Social media giants should be fined or face prosecution if they fail to remove racist, extremist or paedophile content, a committee will say tomorrow.
Under the proposals the firms would be treated as publishers – which means they could be hauled before the courts of they fail to remove criminal content.
The proposed overhaul, put forward by the Committee on Standards in Public Life, comes amid growing alarm that tech companies are failing to do enough to take down criminal content.
A fresh investigation out today has accused Twitter of letting paedophiles openly discuss their sick fantasies online without acting against them.
Theresa May’s (pictured in the Commons yesterday) ethics watchdog will reportedly call for a legal overhaul so firms like Twitter and Facebook can be held liable for the hate and offensive content posted on their platforms.
While Twitter, YouTube and Facebook have all been heavily criticised by politicians for letting extremist terror material stay online after they have been alerted to it.
Currently social media firms are treated as communication platforms which means they are not held responsible for the material posted on their platforms – even though millions of people view them daily.
But under the shake-up they would be reclassified as publishers and held to the same – much higher – standards as newspapers.
The report,which will be published tomorrow, does not spell out exactly what legal punishments social media firms who flout the new rules will be hit by.
But lawyers told The Times the punishments that could be dished out under the change would include prosecution if firms failed to comply with the new rules.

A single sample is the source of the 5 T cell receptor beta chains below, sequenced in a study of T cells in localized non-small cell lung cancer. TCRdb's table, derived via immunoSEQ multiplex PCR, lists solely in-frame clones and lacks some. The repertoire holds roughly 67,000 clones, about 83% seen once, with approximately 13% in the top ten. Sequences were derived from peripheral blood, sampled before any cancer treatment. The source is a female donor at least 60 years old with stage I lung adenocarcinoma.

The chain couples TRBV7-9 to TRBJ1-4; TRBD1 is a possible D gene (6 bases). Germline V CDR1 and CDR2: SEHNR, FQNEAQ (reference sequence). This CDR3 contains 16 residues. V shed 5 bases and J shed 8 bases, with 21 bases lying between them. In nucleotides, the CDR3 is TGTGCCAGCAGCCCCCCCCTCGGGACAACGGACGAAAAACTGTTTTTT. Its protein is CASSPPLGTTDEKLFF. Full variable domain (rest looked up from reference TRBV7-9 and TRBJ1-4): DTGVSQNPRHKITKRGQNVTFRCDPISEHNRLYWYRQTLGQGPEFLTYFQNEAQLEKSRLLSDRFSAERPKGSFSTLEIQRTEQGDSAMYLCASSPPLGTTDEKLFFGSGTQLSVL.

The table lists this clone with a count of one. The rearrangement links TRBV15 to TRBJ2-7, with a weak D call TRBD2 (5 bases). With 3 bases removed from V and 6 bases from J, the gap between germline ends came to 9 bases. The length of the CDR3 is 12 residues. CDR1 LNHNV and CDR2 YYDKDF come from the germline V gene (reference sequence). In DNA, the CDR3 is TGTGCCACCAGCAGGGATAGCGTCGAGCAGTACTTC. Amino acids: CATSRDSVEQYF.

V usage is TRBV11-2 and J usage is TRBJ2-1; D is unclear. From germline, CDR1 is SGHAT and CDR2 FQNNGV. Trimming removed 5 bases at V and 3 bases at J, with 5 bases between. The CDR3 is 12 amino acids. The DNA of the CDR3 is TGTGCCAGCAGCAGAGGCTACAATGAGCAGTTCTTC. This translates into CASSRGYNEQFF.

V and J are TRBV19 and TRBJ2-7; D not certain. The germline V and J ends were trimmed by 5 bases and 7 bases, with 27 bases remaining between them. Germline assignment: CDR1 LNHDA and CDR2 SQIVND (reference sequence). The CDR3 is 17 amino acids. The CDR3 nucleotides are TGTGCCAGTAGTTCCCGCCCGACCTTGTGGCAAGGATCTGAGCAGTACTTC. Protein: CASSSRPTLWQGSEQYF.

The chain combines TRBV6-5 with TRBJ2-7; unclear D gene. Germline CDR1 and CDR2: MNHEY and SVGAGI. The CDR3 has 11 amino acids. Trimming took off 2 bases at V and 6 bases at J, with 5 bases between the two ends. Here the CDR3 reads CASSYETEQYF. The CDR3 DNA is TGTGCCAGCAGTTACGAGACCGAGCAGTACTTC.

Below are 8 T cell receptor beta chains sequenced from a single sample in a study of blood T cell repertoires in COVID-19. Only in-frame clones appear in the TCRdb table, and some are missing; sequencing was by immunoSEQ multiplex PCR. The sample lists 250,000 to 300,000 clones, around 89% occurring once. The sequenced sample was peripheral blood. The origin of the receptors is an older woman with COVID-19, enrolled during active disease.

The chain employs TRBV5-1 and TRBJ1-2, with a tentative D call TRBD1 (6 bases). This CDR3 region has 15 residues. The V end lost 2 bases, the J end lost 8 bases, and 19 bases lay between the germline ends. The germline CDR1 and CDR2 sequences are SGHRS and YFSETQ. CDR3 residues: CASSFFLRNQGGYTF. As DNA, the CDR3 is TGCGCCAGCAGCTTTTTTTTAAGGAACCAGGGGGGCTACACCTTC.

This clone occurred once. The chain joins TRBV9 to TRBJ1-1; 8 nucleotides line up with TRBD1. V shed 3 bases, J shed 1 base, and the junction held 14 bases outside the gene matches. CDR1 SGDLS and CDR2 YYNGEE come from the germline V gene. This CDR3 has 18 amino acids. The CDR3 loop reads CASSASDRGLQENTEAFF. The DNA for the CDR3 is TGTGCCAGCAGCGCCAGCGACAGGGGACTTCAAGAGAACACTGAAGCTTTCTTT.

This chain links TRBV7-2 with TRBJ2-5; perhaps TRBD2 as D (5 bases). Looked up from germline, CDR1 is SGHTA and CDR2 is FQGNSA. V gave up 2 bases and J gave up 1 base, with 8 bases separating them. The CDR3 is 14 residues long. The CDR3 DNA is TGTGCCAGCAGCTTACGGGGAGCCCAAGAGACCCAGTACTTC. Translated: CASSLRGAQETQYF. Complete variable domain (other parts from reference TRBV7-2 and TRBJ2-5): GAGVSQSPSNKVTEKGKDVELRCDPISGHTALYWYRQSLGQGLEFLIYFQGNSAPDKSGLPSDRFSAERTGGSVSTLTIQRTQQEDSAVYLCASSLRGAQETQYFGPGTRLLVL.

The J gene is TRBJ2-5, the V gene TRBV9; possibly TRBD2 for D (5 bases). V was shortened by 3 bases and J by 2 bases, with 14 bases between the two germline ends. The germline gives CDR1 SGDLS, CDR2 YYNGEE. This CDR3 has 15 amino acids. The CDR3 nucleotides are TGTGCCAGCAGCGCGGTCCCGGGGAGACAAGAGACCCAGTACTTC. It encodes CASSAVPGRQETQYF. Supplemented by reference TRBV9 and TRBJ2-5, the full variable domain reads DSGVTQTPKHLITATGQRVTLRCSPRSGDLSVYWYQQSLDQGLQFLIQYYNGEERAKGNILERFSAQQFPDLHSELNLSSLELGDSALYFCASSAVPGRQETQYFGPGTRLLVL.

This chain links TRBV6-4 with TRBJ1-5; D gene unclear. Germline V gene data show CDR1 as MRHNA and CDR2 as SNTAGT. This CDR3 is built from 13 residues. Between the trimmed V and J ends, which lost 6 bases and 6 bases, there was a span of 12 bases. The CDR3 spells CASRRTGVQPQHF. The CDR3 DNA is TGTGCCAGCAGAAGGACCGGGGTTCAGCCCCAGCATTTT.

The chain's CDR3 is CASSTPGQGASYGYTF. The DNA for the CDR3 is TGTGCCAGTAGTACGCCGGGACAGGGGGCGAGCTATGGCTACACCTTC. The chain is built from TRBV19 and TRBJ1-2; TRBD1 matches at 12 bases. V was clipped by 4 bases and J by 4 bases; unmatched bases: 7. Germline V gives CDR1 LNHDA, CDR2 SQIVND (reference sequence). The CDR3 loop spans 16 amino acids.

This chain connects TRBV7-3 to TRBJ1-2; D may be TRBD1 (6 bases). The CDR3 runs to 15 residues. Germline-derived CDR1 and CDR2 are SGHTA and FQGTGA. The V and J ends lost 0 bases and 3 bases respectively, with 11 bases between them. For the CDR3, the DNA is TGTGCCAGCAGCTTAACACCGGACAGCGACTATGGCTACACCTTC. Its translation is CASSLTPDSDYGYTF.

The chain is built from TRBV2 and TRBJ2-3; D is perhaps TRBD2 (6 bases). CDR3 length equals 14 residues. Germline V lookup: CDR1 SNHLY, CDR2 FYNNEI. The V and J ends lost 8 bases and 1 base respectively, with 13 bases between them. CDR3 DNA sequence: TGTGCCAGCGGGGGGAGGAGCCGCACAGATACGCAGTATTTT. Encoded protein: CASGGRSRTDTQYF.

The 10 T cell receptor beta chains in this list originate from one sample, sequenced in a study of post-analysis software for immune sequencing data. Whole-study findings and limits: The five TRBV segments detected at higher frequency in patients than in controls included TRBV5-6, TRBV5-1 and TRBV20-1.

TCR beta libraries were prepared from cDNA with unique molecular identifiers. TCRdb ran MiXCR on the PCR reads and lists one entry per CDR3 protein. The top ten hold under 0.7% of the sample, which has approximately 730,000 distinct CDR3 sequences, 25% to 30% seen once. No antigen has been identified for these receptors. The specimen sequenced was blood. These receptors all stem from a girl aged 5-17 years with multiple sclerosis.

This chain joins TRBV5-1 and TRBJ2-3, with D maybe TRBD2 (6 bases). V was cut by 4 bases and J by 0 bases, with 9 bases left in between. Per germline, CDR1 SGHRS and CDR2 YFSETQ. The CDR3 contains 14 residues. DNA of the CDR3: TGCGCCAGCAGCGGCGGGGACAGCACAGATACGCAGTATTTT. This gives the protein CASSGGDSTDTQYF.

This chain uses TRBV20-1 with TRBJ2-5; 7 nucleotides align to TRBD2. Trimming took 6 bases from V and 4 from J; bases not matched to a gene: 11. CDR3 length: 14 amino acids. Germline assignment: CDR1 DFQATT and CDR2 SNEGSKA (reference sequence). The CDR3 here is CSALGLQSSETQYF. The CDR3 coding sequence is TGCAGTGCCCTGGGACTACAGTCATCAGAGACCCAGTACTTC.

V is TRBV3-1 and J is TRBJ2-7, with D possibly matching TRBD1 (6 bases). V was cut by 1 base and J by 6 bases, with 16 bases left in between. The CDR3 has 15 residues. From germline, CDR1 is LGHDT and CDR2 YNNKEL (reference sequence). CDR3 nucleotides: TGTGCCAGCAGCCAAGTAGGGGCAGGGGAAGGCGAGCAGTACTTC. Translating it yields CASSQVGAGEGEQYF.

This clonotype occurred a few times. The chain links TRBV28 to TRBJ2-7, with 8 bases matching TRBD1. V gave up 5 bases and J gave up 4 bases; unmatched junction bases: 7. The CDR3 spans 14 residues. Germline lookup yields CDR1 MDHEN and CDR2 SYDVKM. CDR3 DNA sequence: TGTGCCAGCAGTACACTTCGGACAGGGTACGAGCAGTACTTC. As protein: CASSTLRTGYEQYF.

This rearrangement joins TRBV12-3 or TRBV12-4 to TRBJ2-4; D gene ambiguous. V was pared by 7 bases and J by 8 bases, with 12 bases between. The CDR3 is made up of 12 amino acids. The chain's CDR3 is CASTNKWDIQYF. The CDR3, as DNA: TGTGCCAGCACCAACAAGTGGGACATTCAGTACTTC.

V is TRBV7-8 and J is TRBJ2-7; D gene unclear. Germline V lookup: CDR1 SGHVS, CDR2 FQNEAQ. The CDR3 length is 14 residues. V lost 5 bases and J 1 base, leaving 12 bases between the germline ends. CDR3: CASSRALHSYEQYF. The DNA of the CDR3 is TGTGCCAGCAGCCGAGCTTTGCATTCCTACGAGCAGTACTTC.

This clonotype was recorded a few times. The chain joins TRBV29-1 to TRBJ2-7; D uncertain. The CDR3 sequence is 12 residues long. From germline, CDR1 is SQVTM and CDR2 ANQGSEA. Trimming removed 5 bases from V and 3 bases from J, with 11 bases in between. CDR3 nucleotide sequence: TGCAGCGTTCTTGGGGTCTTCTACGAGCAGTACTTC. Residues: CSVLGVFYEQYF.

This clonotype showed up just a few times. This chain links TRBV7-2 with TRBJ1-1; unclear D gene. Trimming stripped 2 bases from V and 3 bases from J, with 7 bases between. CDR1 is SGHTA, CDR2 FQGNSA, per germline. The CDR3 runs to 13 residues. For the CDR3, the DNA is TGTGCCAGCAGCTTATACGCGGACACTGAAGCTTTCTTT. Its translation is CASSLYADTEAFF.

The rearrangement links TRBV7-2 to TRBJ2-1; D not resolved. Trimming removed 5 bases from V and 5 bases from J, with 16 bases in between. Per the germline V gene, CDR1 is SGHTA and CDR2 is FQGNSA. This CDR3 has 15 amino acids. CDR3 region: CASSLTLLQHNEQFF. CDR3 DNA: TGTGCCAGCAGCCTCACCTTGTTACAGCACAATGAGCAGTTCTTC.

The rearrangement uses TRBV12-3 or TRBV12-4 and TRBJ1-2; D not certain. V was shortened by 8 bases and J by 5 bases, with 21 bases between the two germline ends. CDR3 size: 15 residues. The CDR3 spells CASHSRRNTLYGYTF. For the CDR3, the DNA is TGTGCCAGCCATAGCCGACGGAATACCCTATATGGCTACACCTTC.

Ministers are already looking at drawing up a compulsory code of conduct for social media firms amid the growing concern that they are not doing enough to take down offensive content.
Lord Bew (pictured in the House of Lords last month), the peer who chairs the committee, has previously spoken about the the frustrated efforts to tackle abuse online.
Lord Bew, the peer who chairs the committee, has previously spoken about the the frustrated efforts to tackle abuse online.
He said: ‘There is a degree of frustration in our committee about what’s actually been done, given the very vast resources of these companies, to protect the integrity of our democracy.
‘We are less than hugely impressed by what they have done.’
Tony Jaffa, a partner at the law firm Foot Anstey, told the newspaper the overhaul could see firms be brought before civil and criminal courts.
He said: ‘If this recommendation is accepted the tech companies will become liable for material that is published on their websites.
‘They will have to significantly change procedures to remove content or face civil action.
‘If the posting also contravenes a domestic criminal law such as harassment or incitement to racial hatred then it could mean criminal prosecution too.’
Theresa May has made tackling online error material a key mission of her premiership and launched a joint drive with the French to crack down on it.
At a summit in September she told internet firms to take terror material down within two hours or face fines.